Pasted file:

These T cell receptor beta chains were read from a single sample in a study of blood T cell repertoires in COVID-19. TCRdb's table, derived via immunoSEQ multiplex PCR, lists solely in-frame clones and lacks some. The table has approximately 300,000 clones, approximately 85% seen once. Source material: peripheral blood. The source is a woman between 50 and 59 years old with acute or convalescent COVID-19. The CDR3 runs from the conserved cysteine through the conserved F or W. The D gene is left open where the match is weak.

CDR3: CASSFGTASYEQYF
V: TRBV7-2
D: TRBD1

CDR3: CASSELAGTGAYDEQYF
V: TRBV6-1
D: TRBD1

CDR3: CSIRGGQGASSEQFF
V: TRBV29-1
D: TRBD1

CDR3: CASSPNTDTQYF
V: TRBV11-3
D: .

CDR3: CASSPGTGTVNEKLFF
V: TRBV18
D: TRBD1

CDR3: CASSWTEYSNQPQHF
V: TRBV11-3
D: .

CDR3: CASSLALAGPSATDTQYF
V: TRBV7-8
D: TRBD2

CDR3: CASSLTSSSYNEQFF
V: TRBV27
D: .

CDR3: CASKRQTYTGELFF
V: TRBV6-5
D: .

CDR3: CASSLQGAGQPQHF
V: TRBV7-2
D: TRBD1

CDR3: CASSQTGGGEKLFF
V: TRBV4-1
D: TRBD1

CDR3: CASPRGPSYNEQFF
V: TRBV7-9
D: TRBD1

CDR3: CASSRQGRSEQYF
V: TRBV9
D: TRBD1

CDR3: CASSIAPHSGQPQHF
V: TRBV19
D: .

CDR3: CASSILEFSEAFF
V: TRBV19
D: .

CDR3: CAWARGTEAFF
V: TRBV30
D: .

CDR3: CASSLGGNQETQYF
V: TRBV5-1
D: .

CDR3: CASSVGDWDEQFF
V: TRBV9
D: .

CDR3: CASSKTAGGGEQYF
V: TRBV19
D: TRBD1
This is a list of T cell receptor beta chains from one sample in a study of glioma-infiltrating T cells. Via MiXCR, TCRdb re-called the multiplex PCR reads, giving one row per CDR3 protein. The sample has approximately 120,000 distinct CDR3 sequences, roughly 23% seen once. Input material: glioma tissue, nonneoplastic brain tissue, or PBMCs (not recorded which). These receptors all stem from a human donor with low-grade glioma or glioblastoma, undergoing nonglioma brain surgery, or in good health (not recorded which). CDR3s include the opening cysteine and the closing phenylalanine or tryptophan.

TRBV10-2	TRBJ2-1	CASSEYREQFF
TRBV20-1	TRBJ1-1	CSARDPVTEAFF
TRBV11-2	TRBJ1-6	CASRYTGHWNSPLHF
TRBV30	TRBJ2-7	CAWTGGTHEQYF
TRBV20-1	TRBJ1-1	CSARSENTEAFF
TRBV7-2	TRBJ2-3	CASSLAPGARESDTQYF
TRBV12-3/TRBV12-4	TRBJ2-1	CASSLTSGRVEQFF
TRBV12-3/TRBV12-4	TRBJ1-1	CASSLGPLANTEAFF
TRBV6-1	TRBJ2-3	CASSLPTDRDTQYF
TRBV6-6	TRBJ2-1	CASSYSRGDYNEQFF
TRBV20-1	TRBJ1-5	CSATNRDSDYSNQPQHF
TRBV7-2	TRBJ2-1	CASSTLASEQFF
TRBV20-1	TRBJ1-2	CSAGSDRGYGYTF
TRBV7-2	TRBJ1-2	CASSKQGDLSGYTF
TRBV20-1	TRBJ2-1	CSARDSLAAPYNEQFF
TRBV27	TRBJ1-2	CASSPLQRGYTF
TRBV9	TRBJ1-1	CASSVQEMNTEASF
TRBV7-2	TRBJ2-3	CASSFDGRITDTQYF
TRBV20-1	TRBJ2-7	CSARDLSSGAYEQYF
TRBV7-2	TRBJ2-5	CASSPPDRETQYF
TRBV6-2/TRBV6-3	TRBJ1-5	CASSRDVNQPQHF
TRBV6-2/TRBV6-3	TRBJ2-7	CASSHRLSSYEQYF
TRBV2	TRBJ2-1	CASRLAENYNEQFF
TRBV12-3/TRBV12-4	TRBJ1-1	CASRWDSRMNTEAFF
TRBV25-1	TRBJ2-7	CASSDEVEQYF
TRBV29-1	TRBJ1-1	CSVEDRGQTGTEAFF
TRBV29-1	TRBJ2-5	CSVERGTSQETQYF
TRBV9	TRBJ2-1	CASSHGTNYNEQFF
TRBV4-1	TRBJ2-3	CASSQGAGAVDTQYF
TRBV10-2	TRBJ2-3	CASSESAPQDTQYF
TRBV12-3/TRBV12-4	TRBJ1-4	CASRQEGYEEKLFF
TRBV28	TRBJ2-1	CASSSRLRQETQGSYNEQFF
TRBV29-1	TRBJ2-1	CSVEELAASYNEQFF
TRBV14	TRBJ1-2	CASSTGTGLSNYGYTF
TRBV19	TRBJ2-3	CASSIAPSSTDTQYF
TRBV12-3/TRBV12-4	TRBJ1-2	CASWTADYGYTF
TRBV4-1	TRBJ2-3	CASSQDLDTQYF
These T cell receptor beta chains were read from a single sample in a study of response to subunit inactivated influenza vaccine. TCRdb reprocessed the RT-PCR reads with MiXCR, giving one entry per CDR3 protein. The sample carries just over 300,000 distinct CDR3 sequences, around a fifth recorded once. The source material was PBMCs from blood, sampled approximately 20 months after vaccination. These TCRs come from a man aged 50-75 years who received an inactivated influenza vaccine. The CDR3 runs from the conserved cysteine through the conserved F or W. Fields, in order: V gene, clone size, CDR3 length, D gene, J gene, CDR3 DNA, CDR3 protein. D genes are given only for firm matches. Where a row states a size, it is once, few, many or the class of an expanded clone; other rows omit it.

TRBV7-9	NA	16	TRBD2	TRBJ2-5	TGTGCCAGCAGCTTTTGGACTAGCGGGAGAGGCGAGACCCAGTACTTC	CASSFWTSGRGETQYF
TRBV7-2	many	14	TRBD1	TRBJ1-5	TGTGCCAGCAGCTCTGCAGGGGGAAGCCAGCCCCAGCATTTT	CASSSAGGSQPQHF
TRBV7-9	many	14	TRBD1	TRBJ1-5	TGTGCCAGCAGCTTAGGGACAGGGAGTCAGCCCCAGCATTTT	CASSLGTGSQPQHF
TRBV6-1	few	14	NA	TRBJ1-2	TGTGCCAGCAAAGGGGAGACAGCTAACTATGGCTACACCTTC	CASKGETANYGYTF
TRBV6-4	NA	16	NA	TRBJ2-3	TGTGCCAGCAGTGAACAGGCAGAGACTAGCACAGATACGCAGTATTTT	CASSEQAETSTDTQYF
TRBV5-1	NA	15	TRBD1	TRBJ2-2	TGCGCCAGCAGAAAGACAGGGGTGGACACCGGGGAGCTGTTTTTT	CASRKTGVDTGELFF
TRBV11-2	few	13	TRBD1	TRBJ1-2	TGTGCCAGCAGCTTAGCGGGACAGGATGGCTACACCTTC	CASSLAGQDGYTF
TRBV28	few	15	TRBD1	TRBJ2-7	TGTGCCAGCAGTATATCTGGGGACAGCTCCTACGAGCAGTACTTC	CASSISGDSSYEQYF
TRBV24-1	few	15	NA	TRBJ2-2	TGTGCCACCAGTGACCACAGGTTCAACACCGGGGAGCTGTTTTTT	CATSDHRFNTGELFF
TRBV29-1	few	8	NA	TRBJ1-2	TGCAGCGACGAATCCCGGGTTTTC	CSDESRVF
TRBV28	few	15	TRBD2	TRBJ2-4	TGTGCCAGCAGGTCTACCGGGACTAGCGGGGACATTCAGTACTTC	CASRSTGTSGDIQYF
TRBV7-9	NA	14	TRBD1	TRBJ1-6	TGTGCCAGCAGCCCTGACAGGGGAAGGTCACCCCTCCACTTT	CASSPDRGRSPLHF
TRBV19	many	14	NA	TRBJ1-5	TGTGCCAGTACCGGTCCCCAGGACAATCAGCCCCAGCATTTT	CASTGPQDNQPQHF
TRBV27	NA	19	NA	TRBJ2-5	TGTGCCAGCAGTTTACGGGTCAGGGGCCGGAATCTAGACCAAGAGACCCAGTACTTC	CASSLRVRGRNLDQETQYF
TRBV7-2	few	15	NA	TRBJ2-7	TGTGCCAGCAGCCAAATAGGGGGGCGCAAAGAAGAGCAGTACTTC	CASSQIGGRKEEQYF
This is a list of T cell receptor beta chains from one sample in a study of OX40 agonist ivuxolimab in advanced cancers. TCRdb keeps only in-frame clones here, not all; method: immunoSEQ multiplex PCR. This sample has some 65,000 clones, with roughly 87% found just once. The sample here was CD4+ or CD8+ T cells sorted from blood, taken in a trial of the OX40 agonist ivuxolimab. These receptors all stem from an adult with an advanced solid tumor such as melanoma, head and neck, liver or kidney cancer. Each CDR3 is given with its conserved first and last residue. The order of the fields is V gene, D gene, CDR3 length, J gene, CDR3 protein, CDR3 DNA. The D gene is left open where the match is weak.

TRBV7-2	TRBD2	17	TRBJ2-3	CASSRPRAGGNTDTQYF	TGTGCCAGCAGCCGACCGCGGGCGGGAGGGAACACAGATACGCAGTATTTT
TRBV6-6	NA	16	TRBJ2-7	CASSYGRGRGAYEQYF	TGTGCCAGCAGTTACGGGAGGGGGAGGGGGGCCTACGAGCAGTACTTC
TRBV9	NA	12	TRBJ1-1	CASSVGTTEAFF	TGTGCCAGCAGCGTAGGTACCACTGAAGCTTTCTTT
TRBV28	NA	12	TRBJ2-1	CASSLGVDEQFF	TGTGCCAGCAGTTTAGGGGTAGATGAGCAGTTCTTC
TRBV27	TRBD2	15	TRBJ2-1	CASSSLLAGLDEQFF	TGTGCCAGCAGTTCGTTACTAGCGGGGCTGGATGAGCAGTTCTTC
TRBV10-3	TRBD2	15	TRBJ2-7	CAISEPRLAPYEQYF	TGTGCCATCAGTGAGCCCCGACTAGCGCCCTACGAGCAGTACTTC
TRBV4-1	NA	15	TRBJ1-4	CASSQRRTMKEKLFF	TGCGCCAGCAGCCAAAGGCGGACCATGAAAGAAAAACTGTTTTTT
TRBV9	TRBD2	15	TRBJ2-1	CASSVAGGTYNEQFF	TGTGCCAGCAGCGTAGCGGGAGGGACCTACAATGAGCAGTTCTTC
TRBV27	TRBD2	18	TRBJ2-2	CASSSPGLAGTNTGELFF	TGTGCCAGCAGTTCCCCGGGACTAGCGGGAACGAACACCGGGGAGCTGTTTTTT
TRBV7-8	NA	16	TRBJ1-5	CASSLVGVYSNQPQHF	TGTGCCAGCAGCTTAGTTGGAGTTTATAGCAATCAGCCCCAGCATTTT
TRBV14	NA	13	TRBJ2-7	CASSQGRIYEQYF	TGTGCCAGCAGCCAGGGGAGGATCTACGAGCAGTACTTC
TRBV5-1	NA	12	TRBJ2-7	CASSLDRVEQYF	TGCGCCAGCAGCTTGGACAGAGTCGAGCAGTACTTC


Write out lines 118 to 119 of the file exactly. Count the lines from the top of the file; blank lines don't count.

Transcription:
TRBV27	TRBD2	15	TRBJ2-1	CASSSLLAGLDEQFF	TGTGCCAGCAGTTCGTTACTAGCGGGGCTGGATGAGCAGTTCTTC
TRBV10-3	TRBD2	15	TRBJ2-7	CAISEPRLAPYEQYF	TGTGCCATCAGTGAGCCCCGACTAGCGCCCTACGAGCAGTACTTC